Im not sure if there’s much market for this YN lens however. It seems to be only marginally cheaper than Canon.

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    • Barry Cunningham

      I never even really considered the Canon f/1.8 because it was so cheaply built and had such a high failure rate reported on its Amazon reviews. I went straight to the f/1.4 because it a more metal in it and might survive more than 2 years. I guess I’m just not the target demographic for this lens. But, I get it. There is a large demographic that is not willing to pay a little more for quality, but is willing to pay for cheap, over and over again.

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  7. adam sanford

    A few thoughts:

    1) Patents expire (After 14 – 20 yrs depending on the type, country, etc.), and this particular lens is 24 years old. If this particular lens was patent protected (I presume but do not know), not only is Yongnuo fair game to clone it, Canon has already published the optical formula for them.

    2) This will not be the last lens Yongnuo clones. Not remotely.

    3) I work in medical devices, and I’ve seen “high-cost manufacturing countries” products cloned in “low-cost manufacturing countries” for another company before (China is not the only area that does this, btw, so let’s not pick on them). The outer appearance of the product was identical, but when these products are torn-down, the internals are night and day different. So for this lens, let’s see the initial quality (in tests) and then let’s see how well the mount, AF, switches, etc. work over time. I’m going to speculate and peg the overall quality to be somewhere between “be gentle and patient with it and it will work fine” and “it’s a flaming house of cards in a windstorm”.

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  8. Bill Bentley

    I think the Chinese are working on a way to reverse engineer the entire universe as we type. :-)

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  9. John Witkowski

    Here is test shots I took with the the Yongnuo 50mm 1.8 lens.

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    • John Witkowski

      YONGNUO 50mm 1.8 lens for Canon cameras. Initial thoughts so far; it seems to be build just a tad bit better then canons 50mm 1.8, not by much. Mount uses screws instead of canons plastic lock tabs. Quick test shots seem to have accurate color and contrast. Not as sharp as the 40mm 2.8 it is very soft at 1.8 and gets better around f4 – f5. Ok boken. Motor noise is similar to the canon 50 1.8. Focusing is ok not to bad to get locked in. With that said It does not work in liveview with my t5i. It has trouble focusing and when it finally does come in focus the camera will not shoot. I noticed if it is in live view with the lens on AF it will not fire. If I change the lens to MF in live view it works. Using the viewfinder the lens works fine.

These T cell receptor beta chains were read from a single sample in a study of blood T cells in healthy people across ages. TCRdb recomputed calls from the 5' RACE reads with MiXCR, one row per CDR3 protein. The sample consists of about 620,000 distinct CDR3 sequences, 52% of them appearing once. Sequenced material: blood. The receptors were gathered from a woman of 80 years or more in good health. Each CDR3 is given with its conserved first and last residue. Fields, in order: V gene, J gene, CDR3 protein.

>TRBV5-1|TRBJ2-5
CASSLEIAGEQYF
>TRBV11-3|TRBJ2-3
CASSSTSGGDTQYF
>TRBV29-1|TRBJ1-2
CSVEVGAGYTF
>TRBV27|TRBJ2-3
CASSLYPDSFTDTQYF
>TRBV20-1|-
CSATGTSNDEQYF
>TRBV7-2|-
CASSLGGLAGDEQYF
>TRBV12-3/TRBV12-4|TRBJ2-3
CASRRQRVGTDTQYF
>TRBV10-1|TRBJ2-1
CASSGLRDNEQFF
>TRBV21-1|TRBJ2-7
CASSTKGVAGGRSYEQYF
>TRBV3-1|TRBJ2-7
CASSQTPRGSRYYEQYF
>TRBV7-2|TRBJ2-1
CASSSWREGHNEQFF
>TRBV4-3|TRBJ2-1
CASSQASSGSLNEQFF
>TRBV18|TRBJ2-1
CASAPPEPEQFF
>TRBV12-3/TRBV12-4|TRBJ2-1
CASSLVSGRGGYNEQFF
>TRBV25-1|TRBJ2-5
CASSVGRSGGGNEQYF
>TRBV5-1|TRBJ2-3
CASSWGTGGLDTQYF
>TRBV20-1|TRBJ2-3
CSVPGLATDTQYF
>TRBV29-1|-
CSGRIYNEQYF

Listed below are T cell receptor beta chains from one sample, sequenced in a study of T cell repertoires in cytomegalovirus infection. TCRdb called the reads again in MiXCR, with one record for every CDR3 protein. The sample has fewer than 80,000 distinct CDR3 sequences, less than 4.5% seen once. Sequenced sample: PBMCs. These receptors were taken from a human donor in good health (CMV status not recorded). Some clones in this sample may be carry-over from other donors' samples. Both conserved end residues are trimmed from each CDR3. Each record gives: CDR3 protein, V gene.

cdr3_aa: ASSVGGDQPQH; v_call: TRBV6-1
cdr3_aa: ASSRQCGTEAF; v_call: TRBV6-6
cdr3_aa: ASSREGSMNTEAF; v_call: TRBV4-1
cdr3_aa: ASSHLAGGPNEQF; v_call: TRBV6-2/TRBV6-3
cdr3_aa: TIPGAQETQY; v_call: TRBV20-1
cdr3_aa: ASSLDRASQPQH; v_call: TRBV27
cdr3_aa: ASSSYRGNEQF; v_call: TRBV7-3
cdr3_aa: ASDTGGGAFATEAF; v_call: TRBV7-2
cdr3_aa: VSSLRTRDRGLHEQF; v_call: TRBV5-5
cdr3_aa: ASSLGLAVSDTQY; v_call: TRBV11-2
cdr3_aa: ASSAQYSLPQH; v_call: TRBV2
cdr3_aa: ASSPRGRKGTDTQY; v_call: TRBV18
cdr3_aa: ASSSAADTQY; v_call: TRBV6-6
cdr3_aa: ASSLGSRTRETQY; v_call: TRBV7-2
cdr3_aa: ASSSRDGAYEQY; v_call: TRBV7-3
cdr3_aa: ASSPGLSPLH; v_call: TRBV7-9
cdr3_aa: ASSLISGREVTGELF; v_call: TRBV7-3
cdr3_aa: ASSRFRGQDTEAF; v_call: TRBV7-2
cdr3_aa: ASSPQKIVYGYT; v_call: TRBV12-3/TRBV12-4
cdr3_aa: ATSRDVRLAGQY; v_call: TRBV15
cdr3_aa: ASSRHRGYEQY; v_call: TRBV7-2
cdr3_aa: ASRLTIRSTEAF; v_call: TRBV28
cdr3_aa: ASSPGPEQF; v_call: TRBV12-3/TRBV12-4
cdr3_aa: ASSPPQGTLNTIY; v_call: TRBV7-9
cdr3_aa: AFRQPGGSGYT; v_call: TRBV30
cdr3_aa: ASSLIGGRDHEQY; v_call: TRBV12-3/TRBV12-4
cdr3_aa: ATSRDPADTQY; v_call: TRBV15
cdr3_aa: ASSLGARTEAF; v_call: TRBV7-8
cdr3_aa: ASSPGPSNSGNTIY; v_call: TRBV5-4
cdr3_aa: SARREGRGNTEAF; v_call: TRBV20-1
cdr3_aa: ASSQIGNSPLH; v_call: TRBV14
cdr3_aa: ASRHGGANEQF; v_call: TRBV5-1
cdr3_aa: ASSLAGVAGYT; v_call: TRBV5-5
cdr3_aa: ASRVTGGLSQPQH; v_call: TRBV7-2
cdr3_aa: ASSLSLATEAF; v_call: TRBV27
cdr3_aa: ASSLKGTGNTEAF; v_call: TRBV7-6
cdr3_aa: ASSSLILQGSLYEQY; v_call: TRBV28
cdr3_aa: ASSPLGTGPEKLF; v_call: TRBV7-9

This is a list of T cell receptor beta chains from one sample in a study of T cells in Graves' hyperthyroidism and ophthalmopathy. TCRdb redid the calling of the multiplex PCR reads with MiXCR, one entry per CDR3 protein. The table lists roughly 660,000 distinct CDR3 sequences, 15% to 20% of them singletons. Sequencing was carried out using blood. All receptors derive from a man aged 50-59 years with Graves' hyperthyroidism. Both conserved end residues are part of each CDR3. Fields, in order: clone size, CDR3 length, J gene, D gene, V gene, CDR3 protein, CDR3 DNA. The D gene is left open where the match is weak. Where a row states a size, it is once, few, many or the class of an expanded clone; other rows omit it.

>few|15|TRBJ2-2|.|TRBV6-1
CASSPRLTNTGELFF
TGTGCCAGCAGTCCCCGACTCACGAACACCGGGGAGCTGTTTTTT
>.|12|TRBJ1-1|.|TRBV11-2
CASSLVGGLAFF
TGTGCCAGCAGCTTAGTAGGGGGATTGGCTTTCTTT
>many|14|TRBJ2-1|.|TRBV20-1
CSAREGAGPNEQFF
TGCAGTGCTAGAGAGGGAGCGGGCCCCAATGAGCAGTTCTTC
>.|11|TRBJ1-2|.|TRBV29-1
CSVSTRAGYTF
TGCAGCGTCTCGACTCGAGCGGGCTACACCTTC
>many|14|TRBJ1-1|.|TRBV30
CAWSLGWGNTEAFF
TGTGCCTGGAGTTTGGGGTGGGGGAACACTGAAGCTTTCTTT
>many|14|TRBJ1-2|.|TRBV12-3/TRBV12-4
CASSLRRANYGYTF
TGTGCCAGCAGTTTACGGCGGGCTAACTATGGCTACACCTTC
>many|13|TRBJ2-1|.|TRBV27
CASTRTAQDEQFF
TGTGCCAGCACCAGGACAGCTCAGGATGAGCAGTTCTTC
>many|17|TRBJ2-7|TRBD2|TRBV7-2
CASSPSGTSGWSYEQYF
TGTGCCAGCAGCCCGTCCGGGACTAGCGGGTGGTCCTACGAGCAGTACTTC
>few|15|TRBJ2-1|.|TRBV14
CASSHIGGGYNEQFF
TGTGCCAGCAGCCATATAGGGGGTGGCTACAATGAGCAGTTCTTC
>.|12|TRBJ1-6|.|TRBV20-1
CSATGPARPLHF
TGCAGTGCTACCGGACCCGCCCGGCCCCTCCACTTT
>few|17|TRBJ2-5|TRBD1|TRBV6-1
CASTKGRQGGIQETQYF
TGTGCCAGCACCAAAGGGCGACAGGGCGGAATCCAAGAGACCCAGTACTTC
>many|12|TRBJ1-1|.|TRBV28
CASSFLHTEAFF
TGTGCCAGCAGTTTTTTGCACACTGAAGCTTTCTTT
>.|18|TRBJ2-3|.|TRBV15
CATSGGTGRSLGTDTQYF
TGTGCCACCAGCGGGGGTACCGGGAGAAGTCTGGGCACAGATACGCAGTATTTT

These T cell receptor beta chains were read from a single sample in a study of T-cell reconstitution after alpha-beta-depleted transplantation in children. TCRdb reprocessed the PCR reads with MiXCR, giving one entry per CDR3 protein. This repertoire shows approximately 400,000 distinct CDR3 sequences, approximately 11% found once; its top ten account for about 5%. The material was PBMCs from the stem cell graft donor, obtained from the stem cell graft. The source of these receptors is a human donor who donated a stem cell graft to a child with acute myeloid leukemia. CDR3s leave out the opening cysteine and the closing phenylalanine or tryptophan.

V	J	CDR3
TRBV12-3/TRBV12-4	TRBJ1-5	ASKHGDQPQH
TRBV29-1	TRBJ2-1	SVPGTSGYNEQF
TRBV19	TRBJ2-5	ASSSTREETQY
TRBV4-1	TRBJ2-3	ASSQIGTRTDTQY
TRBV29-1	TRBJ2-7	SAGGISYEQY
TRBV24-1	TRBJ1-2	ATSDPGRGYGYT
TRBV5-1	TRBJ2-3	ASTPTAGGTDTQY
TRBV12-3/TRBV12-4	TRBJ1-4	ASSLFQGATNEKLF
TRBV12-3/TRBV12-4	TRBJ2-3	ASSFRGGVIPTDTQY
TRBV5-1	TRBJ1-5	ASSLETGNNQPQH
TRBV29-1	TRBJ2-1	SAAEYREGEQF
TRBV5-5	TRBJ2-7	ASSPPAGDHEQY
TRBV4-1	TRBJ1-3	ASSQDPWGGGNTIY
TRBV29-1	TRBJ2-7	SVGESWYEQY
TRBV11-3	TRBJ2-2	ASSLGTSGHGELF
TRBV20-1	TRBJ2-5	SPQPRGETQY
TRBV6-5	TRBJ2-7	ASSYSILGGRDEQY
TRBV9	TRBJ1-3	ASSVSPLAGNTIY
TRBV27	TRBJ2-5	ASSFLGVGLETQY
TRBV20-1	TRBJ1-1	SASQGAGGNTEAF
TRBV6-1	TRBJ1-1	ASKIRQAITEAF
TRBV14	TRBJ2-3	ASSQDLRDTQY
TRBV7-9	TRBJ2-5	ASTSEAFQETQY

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    • Scott Pacaldo

      Hey, John! Have you tried doing a macro on this? Interesting to see if the quality is good if the lens is reversed and used for macro.

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  10. Austin Swenson

    Meh, the market always yields what it will yield for this stuff, I don’t think it will take too much out of the Canon market unless image quality is superb over the Canon version

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    • Anthony Thurston

      Yeah, I am not too worried about them stealing Canon’s market share here. More concerned for the people who don’t know better and buy this and get crappy results. (though in fairness I haven’t tested it, maybe it isn’t a bad lens.)

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    • robert s

      I think theyre just testing the waters in the optics pool. its not this lens that steals their sales, its the flashes and slaves that are eating a huge chunk of canons flash sales. same with nikon sony and other MFR. they have a 600EX clone and slave and other flashes and slaves that simply do the job well. lets add the other flash MFR as well.
      newcomer SHanny is also releasing some killer flashes for cheap. basically 3rd party MFR for everything are eating a huge amount of sales from the OEM. grips flashes, lenses batteries.

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  11. Rieshawn Williams

    This is interesting. The lens is already pretty cheap!